In the mid-nineties Serie A had reached its zenith, as those who used to enjoy Channel 4’s Football Italia with a follicled James Richardson will testify. Provincial outfit Parma and AC Milan’s Roberto Donadoni had too reached new heights, with both involved in the hunt for the Scudetto. Some fifteen years later in a coincidental twist of fate, the two have come together at the Ennio Tardini, albeit in rather different circumstances.
The likes of Fabio Cannavaro, Gianluigi Buffon and, of course, Gianfranco Zola, have become synonymous with a time of great success at Parma. It was the glory days in which they wore their famously exotic yellow and blue hoops, and were frequently challenging for both domestic and continental titles.
Unfortunately they never won the Scudetto, coming closest in 1997 when they finished second. But, Coppa Italia successes combined with numerous titles abroad, including the UEFA Cup, European Super Cup and the European Cup Winners’ Cup lessened the disappointment in the most triumphant period in the Emilia–Romagna club’s history.
But, Parma came down from this fairytale high with an enormous bump. The collapse of the club’s parent company Parmalat in 2003 left the Gialloblù in dire straights. The dairy corporation had a hole of €14 billion in its accounts in what remains Europe’s biggest bankruptcy. The club were forced into reforming under the name Parma Football Club in 2004 (from Parma Associazione Calcio), and remained in financial trouble until 2007 when businessman Tommaso Ghirardi bought the club.
Surviving relegation narrowly in his first season at the helm, they were powerless to resist the drop a season later. But, they bounced straight back, and with an estimated investment of €30m from Ghirardi since taking charge, there’s now stability and a cause for optimism for the Emiliani.
This season didn’t begin very well, with Franco Colomba – who safely guided the outfit to a safe mid-table position last season – being sacked after a winless streak of six matches culminated in a 5-0 defeat to Inter. The incoming coach was Roberto Donadoni, formerly coach of Italy, Napoli and Cagliari amongst others. Fans and pundits alike were sceptical, given the lack of success in his managerial career to date.
But, a switch to a three-man defence initially yielded some excellent results, with Parma’s star player Sebastian Giovinco giving ‘The Don’ his seal of approval. “Donadoni wants more attacking football, as before we perhaps sat back and waited for our opponents a bit too much,” the midfielder said.
They’ve lost just thrice since Donadoni took charge, and although they sit in 17th position, their performances have been worthy of a side much higher up the table. They put in superb displays against Napoli and Milan amongst others in recent weeks, and yet came out of both of those games on the losing side.
“I’m not worried, in fact I am confident,” director Pietro Leonardi insists. With Lecce having fallen from touching distance of safety and Novara and Cesena all but in Serie B, there’s no cause for alarm. Not least with the squad that Parma have at their disposal, which is certainly good enough to avoid the drop.
Antonio Mirante has made as many saves in Serie A this season as former Parma stopper Gianluigi Buffon, and has cemented himself as one of Serie A’s most reliable keepers. The Inter loanee Jonathan has slipped in to Donadoni’s system as a wing-back with relative ease, whilst former Italian international Cristian Zaccardo strengthens the defensive line.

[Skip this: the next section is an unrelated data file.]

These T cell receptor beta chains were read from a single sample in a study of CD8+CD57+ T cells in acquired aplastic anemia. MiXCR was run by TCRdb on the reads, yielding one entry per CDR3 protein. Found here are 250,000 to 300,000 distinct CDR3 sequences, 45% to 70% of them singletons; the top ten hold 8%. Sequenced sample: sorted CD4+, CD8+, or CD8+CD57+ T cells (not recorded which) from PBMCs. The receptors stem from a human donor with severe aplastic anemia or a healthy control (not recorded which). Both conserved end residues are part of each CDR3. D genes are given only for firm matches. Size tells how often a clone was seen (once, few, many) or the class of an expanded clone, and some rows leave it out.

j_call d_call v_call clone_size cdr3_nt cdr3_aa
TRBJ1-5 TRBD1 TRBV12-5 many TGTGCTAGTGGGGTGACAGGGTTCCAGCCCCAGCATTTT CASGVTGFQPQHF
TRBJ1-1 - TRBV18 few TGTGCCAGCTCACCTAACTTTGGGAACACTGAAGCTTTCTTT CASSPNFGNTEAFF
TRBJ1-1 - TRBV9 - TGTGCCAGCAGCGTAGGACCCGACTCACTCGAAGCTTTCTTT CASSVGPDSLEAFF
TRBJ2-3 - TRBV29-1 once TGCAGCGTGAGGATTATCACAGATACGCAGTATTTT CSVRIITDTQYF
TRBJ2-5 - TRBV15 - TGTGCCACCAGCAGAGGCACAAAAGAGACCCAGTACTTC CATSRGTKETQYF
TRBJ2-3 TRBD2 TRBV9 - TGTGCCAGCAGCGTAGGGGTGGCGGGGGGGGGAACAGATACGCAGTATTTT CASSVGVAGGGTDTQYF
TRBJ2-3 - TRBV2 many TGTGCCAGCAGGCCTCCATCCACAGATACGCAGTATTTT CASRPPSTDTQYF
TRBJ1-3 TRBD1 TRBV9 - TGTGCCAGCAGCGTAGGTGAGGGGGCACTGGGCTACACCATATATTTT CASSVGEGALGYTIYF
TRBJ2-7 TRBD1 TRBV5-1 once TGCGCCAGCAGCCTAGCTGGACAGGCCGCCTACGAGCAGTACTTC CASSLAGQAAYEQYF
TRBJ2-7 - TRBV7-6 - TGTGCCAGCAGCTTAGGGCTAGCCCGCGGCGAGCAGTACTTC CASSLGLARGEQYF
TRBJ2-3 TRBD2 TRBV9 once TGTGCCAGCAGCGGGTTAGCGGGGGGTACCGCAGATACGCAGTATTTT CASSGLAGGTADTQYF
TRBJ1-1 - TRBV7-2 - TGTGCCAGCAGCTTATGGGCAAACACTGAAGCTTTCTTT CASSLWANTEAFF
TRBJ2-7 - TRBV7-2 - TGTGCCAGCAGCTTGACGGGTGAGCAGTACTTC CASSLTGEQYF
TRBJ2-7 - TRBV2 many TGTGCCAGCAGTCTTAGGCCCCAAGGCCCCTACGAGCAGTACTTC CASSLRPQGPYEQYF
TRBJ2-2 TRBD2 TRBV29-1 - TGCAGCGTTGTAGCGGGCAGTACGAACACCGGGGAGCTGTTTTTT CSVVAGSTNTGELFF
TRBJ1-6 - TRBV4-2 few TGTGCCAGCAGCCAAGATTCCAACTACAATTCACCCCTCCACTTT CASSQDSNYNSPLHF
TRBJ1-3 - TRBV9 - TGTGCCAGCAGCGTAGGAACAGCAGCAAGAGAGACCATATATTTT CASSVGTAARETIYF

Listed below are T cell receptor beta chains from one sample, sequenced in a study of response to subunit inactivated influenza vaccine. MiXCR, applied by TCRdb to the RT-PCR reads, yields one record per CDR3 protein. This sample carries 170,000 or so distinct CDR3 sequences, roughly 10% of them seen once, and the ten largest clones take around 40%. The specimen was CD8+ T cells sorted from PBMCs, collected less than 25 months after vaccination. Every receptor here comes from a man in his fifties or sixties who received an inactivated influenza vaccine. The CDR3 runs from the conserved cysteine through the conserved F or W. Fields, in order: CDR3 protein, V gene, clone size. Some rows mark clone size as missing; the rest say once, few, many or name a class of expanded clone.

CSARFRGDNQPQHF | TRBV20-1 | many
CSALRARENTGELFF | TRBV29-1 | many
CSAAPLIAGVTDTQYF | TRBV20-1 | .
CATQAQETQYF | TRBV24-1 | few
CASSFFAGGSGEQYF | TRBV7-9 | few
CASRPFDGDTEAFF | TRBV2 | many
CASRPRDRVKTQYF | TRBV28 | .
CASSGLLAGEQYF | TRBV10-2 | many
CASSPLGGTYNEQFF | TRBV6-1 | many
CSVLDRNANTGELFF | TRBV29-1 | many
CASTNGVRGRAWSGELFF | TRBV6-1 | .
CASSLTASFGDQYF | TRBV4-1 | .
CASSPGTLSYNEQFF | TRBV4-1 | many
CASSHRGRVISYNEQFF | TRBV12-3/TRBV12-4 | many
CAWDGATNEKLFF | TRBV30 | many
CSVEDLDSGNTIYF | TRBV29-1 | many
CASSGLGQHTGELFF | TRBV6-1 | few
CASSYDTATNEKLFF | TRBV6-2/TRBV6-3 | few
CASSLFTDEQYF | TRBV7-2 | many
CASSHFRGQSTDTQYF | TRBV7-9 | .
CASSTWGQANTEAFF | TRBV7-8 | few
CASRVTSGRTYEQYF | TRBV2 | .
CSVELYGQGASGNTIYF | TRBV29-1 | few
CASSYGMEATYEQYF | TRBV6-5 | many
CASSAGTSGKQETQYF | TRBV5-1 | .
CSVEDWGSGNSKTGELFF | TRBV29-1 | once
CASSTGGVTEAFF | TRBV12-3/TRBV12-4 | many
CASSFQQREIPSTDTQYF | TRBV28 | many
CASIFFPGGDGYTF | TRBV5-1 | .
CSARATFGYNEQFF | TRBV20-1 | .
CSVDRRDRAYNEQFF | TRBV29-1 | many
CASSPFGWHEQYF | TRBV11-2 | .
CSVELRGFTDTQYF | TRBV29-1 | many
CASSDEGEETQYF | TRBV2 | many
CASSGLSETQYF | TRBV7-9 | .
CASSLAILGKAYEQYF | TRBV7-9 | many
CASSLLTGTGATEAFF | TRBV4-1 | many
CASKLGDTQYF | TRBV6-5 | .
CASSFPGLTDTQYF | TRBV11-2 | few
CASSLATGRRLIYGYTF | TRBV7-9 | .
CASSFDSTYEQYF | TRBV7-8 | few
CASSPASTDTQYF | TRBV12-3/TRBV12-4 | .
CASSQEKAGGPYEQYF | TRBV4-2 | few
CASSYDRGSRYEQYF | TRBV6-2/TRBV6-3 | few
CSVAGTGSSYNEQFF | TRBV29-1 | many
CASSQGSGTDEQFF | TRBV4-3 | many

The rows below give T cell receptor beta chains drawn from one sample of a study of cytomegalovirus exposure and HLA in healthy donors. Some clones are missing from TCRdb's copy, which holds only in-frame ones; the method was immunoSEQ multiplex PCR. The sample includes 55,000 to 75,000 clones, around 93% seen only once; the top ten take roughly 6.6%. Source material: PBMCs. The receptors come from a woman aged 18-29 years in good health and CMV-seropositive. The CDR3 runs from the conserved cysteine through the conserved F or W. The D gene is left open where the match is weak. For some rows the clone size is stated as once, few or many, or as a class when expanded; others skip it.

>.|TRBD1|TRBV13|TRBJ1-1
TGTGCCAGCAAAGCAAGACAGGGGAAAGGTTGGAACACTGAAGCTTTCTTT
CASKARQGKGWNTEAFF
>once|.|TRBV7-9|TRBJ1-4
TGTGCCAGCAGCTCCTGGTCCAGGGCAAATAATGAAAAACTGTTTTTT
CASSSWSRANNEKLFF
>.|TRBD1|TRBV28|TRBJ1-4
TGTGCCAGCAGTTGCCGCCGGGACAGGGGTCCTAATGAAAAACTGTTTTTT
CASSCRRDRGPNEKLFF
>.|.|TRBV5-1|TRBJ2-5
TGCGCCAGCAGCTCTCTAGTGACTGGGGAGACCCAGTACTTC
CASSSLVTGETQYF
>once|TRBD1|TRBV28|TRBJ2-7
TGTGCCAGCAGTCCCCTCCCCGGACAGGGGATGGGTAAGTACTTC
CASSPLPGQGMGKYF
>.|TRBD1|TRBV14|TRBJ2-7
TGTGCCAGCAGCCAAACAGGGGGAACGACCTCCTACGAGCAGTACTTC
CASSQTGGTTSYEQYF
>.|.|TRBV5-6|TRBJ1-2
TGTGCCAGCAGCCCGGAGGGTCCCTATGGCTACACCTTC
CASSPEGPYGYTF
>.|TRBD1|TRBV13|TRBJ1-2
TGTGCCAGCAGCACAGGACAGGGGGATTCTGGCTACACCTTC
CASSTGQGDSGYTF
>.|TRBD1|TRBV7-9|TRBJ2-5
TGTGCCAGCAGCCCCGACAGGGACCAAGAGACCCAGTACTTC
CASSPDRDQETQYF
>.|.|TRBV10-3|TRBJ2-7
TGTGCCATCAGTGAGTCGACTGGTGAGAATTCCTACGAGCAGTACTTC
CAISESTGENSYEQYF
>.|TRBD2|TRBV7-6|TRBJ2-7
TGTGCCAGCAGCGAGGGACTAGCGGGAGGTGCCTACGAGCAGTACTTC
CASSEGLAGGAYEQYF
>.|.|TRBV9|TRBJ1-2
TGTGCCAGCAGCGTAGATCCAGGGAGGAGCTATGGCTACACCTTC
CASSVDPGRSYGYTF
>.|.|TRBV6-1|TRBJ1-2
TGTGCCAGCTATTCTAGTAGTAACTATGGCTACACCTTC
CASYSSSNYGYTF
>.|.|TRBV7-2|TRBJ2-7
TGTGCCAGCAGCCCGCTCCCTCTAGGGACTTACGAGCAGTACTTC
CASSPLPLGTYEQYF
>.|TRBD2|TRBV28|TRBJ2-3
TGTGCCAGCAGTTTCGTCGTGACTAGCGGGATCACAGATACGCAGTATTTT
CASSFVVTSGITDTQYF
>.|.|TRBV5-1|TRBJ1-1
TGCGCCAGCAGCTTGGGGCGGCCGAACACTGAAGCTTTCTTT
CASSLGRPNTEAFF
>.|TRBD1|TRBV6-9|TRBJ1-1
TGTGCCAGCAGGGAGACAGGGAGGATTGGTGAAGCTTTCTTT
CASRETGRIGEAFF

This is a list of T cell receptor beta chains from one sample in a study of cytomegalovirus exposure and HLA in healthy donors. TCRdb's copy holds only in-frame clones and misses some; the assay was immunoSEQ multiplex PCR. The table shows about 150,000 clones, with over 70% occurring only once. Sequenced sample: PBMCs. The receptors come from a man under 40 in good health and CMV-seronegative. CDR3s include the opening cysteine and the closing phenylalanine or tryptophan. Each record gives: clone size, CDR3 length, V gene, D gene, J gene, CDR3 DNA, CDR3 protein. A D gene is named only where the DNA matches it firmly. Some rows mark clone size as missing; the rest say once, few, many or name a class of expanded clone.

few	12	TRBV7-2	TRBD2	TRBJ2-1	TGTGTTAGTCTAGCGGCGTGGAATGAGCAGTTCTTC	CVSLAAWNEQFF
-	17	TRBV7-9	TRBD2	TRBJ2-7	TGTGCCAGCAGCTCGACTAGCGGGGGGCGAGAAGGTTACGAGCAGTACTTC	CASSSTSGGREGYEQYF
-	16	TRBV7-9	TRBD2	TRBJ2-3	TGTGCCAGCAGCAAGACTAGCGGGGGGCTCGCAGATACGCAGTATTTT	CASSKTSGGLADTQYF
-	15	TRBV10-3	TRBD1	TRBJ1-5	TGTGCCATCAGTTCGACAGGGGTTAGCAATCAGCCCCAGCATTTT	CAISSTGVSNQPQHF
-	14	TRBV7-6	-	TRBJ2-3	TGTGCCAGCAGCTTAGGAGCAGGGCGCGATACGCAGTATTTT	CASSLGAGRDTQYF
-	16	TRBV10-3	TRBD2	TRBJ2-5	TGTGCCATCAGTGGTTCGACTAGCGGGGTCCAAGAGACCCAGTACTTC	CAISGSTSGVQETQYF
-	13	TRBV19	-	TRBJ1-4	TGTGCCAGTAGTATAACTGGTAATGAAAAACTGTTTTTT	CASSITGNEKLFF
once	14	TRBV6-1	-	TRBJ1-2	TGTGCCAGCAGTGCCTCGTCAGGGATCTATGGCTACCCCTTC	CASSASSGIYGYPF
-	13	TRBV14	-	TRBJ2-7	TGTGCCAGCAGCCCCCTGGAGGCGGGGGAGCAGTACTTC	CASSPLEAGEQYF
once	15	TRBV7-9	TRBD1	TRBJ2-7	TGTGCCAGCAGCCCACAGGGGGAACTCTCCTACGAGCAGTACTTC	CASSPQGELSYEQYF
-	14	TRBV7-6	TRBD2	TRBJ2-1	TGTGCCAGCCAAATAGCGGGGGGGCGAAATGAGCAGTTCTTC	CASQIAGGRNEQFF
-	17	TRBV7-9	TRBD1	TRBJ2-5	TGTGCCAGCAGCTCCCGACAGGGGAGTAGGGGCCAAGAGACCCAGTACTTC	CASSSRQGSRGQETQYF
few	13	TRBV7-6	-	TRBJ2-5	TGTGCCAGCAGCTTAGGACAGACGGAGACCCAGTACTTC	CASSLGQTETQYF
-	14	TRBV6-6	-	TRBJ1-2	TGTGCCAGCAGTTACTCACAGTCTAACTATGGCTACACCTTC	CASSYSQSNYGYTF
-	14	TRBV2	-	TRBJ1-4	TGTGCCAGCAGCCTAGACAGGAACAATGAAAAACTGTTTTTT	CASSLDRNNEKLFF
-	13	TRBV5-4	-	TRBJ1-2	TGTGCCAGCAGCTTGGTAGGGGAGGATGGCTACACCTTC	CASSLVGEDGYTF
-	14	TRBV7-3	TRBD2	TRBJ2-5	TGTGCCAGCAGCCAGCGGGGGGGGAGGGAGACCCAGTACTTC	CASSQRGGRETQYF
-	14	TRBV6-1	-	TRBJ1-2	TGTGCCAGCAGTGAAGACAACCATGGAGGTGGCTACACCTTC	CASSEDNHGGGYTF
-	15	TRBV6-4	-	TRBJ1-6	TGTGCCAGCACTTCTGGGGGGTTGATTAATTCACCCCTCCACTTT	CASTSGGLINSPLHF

Despite this, it’s when Parma are attacking that they are at their best. Former French U21 and Inter winger Jonathan Biabiany is on loan from Serie B outfit Sampdoria, and has proved to be one of the revelations of the season. His pace is his main asset as a true winger, with only Sebastian Giovinco having created more goals this campaign.
That brings us nicely on to easily the most exciting character in the Parma squad; the ‘atomic ant’ Giovinco. The quick-footed 25-year-old will almost certainly be on the plane to the Euros in the summer, and may yet end up playing his football at Juventus next season. He was born in Turin, and made 32 appearances for the Bianconero until departing for the Tardini on loan in 2010.
The Crociati exercised the rights in the deal to buy half of the playmaker at the end of said season, and neither the team, nor Giovinco have looked back. He’s notched an impressive 17 goals in the two seasons he’s spent at Parma, with his stock rising considerably over this period.
There’s been much speculation about why Giovinco has seemed happier at Parma than Juve, with some suggesting he’d rather be a big fish in a small pond – or perhaps more fittingly, a big ant in a small colony. But, he’s simply suggested he wasn’t invited to be part of the Juventus project, and is now happy playing regular football.
Despite this, he’s teasing the media by refusing to deny a move ahead of next season. “I do not know yet where I will play in the future. Juventus? Anything can happen in football. I open all the doors,” he commented. Juve coach Antonio Conte is understood to be a keen admirer of the diminutive attacker, and has said: “Giovinco is a Parma player. I admire him, but as an opponent. I only speak about my players.”
The Parma supporters will no doubt be desperate for Giovinco to stay, in the hope that one day he too will join the illustrious list of club legends of the last provincial side to seriously challenge for a Scudetto. While a repeat looks a long way off, if they can build on the form they’ve showed under the tutelage of ‘The Don’ with some shrewd summer signings, they’ll slowly but surely eke their way up the table. Who knows, maybe the glory days of the nineties may one day repeat themselves for two of Italy’s most famous footballing institutions.